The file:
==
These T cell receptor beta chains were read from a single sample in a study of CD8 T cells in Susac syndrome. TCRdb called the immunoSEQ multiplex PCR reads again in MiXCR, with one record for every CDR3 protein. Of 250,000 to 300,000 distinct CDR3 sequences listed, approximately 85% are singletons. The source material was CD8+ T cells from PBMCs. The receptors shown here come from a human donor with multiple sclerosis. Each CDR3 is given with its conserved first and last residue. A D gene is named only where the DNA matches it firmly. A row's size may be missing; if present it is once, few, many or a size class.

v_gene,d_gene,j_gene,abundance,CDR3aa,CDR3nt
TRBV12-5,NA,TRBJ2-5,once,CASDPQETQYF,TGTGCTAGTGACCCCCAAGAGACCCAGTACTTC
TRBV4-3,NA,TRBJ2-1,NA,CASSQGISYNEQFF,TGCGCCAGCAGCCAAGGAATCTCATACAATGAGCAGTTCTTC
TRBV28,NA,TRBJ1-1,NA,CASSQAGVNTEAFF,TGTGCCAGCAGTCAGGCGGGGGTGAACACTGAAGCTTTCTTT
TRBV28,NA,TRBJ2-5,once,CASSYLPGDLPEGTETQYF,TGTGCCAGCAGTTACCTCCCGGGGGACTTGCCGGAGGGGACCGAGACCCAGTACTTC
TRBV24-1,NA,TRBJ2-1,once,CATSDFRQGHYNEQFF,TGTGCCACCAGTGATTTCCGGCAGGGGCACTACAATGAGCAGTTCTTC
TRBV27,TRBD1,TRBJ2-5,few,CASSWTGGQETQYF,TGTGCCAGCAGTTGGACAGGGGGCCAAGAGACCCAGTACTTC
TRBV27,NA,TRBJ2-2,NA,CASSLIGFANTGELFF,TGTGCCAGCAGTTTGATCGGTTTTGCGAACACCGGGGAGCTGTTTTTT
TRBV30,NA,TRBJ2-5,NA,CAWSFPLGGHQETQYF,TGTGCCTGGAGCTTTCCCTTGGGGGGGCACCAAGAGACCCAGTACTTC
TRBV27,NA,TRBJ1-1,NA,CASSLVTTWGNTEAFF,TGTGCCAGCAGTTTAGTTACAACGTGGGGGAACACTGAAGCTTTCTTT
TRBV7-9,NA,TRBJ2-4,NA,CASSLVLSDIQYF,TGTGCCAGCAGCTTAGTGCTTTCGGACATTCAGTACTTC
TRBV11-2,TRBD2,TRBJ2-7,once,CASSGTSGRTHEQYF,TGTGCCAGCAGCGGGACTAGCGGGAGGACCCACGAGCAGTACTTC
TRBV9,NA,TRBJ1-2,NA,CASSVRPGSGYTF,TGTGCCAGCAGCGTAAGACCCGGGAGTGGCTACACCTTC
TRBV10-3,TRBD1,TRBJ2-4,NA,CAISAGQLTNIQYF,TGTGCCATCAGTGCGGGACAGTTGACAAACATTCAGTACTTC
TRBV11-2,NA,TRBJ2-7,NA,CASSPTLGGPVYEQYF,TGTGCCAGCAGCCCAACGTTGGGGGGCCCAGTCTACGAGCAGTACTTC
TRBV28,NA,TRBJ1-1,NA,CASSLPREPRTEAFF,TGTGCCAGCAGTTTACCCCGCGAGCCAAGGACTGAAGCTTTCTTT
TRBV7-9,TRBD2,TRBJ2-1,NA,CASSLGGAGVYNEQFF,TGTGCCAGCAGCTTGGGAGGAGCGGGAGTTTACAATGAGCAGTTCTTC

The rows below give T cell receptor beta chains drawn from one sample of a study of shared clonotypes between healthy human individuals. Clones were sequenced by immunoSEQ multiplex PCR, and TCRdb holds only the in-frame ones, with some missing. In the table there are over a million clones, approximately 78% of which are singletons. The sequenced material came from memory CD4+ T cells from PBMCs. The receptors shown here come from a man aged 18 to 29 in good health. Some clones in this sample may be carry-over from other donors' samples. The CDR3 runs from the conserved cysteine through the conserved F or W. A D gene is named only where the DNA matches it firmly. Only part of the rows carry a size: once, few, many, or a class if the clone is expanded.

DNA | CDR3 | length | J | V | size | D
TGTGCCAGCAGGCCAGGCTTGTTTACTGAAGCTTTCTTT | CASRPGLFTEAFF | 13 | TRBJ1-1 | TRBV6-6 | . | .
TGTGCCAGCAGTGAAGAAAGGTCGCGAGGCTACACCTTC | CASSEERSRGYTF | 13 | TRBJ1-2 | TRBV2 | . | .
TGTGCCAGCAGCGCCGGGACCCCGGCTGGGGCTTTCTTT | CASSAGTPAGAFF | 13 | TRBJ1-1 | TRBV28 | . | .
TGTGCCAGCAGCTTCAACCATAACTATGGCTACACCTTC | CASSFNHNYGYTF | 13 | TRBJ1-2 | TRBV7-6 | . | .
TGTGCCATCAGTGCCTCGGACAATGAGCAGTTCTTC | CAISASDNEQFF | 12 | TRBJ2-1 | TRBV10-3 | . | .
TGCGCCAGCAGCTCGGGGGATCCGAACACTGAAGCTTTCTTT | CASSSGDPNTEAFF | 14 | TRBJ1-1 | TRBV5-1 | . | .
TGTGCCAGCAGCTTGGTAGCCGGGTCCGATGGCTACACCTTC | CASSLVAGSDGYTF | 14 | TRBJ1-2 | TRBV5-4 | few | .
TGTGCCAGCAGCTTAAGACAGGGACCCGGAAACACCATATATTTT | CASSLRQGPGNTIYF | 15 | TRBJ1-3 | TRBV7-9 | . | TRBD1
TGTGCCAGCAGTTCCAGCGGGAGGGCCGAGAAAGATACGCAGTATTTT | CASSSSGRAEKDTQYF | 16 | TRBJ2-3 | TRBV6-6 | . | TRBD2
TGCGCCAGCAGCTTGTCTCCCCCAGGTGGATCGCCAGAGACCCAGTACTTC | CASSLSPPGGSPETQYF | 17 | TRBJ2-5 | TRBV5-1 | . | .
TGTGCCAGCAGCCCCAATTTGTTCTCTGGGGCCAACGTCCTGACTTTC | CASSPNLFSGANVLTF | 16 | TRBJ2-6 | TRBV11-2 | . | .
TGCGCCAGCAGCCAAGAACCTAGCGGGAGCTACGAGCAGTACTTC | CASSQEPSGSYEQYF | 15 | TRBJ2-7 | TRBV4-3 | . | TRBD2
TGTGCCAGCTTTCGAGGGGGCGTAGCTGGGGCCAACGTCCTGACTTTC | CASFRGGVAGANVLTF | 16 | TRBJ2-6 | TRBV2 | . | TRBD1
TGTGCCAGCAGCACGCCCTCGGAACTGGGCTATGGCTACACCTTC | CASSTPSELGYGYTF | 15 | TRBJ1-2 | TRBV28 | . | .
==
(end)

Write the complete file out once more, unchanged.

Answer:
These T cell receptor beta chains were read from a single sample in a study of CD8 T cells in Susac syndrome. TCRdb called the immunoSEQ multiplex PCR reads again in MiXCR, with one record for every CDR3 protein. Of 250,000 to 300,000 distinct CDR3 sequences listed, approximately 85% are singletons. The source material was CD8+ T cells from PBMCs. The receptors shown here come from a human donor with multiple sclerosis. Each CDR3 is given with its conserved first and last residue. A D gene is named only where the DNA matches it firmly. A row's size may be missing; if present it is once, few, many or a size class.

v_gene,d_gene,j_gene,abundance,CDR3aa,CDR3nt
TRBV12-5,NA,TRBJ2-5,once,CASDPQETQYF,TGTGCTAGTGACCCCCAAGAGACCCAGTACTTC
TRBV4-3,NA,TRBJ2-1,NA,CASSQGISYNEQFF,TGCGCCAGCAGCCAAGGAATCTCATACAATGAGCAGTTCTTC
TRBV28,NA,TRBJ1-1,NA,CASSQAGVNTEAFF,TGTGCCAGCAGTCAGGCGGGGGTGAACACTGAAGCTTTCTTT
TRBV28,NA,TRBJ2-5,once,CASSYLPGDLPEGTETQYF,TGTGCCAGCAGTTACCTCCCGGGGGACTTGCCGGAGGGGACCGAGACCCAGTACTTC
TRBV24-1,NA,TRBJ2-1,once,CATSDFRQGHYNEQFF,TGTGCCACCAGTGATTTCCGGCAGGGGCACTACAATGAGCAGTTCTTC
TRBV27,TRBD1,TRBJ2-5,few,CASSWTGGQETQYF,TGTGCCAGCAGTTGGACAGGGGGCCAAGAGACCCAGTACTTC
TRBV27,NA,TRBJ2-2,NA,CASSLIGFANTGELFF,TGTGCCAGCAGTTTGATCGGTTTTGCGAACACCGGGGAGCTGTTTTTT
TRBV30,NA,TRBJ2-5,NA,CAWSFPLGGHQETQYF,TGTGCCTGGAGCTTTCCCTTGGGGGGGCACCAAGAGACCCAGTACTTC
TRBV27,NA,TRBJ1-1,NA,CASSLVTTWGNTEAFF,TGTGCCAGCAGTTTAGTTACAACGTGGGGGAACACTGAAGCTTTCTTT
TRBV7-9,NA,TRBJ2-4,NA,CASSLVLSDIQYF,TGTGCCAGCAGCTTAGTGCTTTCGGACATTCAGTACTTC
TRBV11-2,TRBD2,TRBJ2-7,once,CASSGTSGRTHEQYF,TGTGCCAGCAGCGGGACTAGCGGGAGGACCCACGAGCAGTACTTC
TRBV9,NA,TRBJ1-2,NA,CASSVRPGSGYTF,TGTGCCAGCAGCGTAAGACCCGGGAGTGGCTACACCTTC
TRBV10-3,TRBD1,TRBJ2-4,NA,CAISAGQLTNIQYF,TGTGCCATCAGTGCGGGACAGTTGACAAACATTCAGTACTTC
TRBV11-2,NA,TRBJ2-7,NA,CASSPTLGGPVYEQYF,TGTGCCAGCAGCCCAACGTTGGGGGGCCCAGTCTACGAGCAGTACTTC
TRBV28,NA,TRBJ1-1,NA,CASSLPREPRTEAFF,TGTGCCAGCAGTTTACCCCGCGAGCCAAGGACTGAAGCTTTCTTT
TRBV7-9,TRBD2,TRBJ2-1,NA,CASSLGGAGVYNEQFF,TGTGCCAGCAGCTTGGGAGGAGCGGGAGTTTACAATGAGCAGTTCTTC

The rows below give T cell receptor beta chains drawn from one sample of a study of shared clonotypes between healthy human individuals. Clones were sequenced by immunoSEQ multiplex PCR, and TCRdb holds only the in-frame ones, with some missing. In the table there are over a million clones, approximately 78% of which are singletons. The sequenced material came from memory CD4+ T cells from PBMCs. The receptors shown here come from a man aged 18 to 29 in good health. Some clones in this sample may be carry-over from other donors' samples. The CDR3 runs from the conserved cysteine through the conserved F or W. A D gene is named only where the DNA matches it firmly. Only part of the rows carry a size: once, few, many, or a class if the clone is expanded.

DNA | CDR3 | length | J | V | size | D
TGTGCCAGCAGGCCAGGCTTGTTTACTGAAGCTTTCTTT | CASRPGLFTEAFF | 13 | TRBJ1-1 | TRBV6-6 | . | .
TGTGCCAGCAGTGAAGAAAGGTCGCGAGGCTACACCTTC | CASSEERSRGYTF | 13 | TRBJ1-2 | TRBV2 | . | .
TGTGCCAGCAGCGCCGGGACCCCGGCTGGGGCTTTCTTT | CASSAGTPAGAFF | 13 | TRBJ1-1 | TRBV28 | . | .
TGTGCCAGCAGCTTCAACCATAACTATGGCTACACCTTC | CASSFNHNYGYTF | 13 | TRBJ1-2 | TRBV7-6 | . | .
TGTGCCATCAGTGCCTCGGACAATGAGCAGTTCTTC | CAISASDNEQFF | 12 | TRBJ2-1 | TRBV10-3 | . | .
TGCGCCAGCAGCTCGGGGGATCCGAACACTGAAGCTTTCTTT | CASSSGDPNTEAFF | 14 | TRBJ1-1 | TRBV5-1 | . | .
TGTGCCAGCAGCTTGGTAGCCGGGTCCGATGGCTACACCTTC | CASSLVAGSDGYTF | 14 | TRBJ1-2 | TRBV5-4 | few | .
TGTGCCAGCAGCTTAAGACAGGGACCCGGAAACACCATATATTTT | CASSLRQGPGNTIYF | 15 | TRBJ1-3 | TRBV7-9 | . | TRBD1
TGTGCCAGCAGTTCCAGCGGGAGGGCCGAGAAAGATACGCAGTATTTT | CASSSSGRAEKDTQYF | 16 | TRBJ2-3 | TRBV6-6 | . | TRBD2
TGCGCCAGCAGCTTGTCTCCCCCAGGTGGATCGCCAGAGACCCAGTACTTC | CASSLSPPGGSPETQYF | 17 | TRBJ2-5 | TRBV5-1 | . | .
TGTGCCAGCAGCCCCAATTTGTTCTCTGGGGCCAACGTCCTGACTTTC | CASSPNLFSGANVLTF | 16 | TRBJ2-6 | TRBV11-2 | . | .
TGCGCCAGCAGCCAAGAACCTAGCGGGAGCTACGAGCAGTACTTC | CASSQEPSGSYEQYF | 15 | TRBJ2-7 | TRBV4-3 | . | TRBD2
TGTGCCAGCTTTCGAGGGGGCGTAGCTGGGGCCAACGTCCTGACTTTC | CASFRGGVAGANVLTF | 16 | TRBJ2-6 | TRBV2 | . | TRBD1
TGTGCCAGCAGCACGCCCTCGGAACTGGGCTATGGCTACACCTTC | CASSTPSELGYGYTF | 15 | TRBJ1-2 | TRBV28 | . | .